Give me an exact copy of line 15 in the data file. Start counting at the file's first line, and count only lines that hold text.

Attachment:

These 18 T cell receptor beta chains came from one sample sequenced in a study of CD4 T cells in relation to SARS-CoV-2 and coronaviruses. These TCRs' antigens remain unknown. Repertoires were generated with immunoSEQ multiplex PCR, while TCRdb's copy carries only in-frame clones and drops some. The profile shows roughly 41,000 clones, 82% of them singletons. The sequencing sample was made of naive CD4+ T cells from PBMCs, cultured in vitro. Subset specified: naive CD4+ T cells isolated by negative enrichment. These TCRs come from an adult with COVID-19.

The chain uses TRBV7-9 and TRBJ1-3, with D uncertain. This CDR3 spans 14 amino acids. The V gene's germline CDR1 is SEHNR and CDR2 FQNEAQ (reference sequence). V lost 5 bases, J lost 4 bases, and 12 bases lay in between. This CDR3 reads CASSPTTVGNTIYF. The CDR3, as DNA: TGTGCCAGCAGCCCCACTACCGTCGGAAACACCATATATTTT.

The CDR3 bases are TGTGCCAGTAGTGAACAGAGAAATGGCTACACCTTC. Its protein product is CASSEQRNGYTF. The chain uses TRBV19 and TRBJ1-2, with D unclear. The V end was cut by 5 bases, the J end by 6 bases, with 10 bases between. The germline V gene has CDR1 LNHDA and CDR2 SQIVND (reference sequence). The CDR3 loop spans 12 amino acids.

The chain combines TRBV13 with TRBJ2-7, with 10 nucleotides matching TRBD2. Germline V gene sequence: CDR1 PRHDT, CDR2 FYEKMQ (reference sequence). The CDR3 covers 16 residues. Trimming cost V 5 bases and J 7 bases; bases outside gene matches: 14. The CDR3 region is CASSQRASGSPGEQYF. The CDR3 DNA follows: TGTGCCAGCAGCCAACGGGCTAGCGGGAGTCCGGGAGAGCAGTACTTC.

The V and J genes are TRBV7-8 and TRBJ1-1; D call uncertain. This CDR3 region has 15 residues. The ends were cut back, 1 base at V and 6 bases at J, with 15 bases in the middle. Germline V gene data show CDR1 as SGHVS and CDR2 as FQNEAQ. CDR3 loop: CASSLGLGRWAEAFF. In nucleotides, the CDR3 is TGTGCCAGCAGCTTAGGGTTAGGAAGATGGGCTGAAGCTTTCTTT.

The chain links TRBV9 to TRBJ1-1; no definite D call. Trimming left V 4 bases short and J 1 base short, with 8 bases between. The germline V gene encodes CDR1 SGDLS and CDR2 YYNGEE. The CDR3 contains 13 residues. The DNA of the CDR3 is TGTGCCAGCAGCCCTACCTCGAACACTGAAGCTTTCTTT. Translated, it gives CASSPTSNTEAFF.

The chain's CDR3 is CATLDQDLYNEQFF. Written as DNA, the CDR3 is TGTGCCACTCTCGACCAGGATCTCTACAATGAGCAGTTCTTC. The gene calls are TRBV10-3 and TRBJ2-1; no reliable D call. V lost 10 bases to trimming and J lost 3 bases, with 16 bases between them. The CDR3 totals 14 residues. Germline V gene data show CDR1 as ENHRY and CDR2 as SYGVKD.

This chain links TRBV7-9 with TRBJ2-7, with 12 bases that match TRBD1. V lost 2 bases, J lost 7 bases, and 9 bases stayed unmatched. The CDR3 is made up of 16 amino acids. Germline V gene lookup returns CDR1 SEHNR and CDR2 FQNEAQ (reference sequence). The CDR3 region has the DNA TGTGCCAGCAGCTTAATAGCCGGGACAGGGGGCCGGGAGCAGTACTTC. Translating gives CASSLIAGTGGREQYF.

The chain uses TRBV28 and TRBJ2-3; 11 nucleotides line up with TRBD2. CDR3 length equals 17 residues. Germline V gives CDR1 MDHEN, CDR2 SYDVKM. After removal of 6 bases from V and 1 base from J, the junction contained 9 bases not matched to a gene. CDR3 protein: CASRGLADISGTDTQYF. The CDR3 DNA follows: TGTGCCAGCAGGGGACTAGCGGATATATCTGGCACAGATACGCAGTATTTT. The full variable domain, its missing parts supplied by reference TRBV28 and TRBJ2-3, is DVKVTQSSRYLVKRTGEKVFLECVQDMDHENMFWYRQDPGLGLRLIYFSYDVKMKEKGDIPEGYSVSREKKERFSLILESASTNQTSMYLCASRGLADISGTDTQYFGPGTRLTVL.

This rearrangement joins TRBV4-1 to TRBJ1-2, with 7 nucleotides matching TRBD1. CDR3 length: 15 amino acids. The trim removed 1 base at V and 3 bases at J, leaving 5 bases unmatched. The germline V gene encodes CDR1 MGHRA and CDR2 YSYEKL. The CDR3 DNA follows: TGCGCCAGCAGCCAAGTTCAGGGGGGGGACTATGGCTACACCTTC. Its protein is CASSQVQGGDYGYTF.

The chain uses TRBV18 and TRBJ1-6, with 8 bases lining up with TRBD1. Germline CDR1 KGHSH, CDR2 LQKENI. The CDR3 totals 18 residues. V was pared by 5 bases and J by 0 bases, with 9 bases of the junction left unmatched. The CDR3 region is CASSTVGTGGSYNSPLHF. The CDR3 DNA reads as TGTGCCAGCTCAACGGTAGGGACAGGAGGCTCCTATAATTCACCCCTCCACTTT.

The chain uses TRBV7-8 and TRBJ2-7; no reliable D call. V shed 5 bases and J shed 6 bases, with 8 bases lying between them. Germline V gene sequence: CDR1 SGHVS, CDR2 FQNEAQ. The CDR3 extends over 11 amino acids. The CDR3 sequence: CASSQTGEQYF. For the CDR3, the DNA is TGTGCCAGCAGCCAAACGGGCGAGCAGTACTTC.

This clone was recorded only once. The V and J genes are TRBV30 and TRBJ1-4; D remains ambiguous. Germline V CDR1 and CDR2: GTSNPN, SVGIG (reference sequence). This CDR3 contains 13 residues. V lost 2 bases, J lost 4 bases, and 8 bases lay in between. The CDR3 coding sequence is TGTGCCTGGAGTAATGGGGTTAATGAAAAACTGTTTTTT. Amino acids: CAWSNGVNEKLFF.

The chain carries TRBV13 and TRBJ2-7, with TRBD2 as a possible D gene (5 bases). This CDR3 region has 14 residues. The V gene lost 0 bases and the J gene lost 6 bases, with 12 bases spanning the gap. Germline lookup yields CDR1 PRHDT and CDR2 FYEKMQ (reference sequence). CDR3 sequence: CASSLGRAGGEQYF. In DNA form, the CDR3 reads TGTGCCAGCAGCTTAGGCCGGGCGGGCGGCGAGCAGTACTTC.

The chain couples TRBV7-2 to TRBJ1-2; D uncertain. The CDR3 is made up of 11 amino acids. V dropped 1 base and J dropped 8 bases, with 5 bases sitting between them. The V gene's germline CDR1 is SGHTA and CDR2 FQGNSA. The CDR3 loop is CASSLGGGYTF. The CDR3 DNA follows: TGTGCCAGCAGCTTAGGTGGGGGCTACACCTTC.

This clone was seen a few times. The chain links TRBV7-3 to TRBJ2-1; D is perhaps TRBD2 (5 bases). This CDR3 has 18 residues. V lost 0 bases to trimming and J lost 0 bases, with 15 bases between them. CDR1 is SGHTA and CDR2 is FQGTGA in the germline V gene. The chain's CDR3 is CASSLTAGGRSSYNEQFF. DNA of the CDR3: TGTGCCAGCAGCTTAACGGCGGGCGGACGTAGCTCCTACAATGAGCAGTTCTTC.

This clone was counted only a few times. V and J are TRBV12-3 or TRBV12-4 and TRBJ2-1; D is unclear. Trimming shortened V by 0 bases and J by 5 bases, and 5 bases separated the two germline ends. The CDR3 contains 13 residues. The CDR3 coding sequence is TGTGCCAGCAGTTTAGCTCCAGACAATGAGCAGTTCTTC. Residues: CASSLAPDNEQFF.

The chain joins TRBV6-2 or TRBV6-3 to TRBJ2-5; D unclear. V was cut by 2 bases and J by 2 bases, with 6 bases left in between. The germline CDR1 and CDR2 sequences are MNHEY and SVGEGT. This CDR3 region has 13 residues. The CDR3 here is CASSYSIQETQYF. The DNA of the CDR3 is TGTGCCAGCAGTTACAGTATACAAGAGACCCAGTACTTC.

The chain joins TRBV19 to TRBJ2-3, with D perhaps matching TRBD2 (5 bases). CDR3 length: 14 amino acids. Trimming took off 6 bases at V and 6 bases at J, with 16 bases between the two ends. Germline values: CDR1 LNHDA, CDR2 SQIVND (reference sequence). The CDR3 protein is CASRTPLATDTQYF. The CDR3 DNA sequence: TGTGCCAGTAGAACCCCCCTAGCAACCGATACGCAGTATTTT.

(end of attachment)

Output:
The chain couples TRBV7-2 to TRBJ1-2; D uncertain. The CDR3 is made up of 11 amino acids. V dropped 1 base and J dropped 8 bases, with 5 bases sitting between them. The V gene's germline CDR1 is SGHTA and CDR2 FQGNSA. The CDR3 loop is CASSLGGGYTF. The CDR3 DNA follows: TGTGCCAGCAGCTTAGGTGGGGGCTACACCTTC.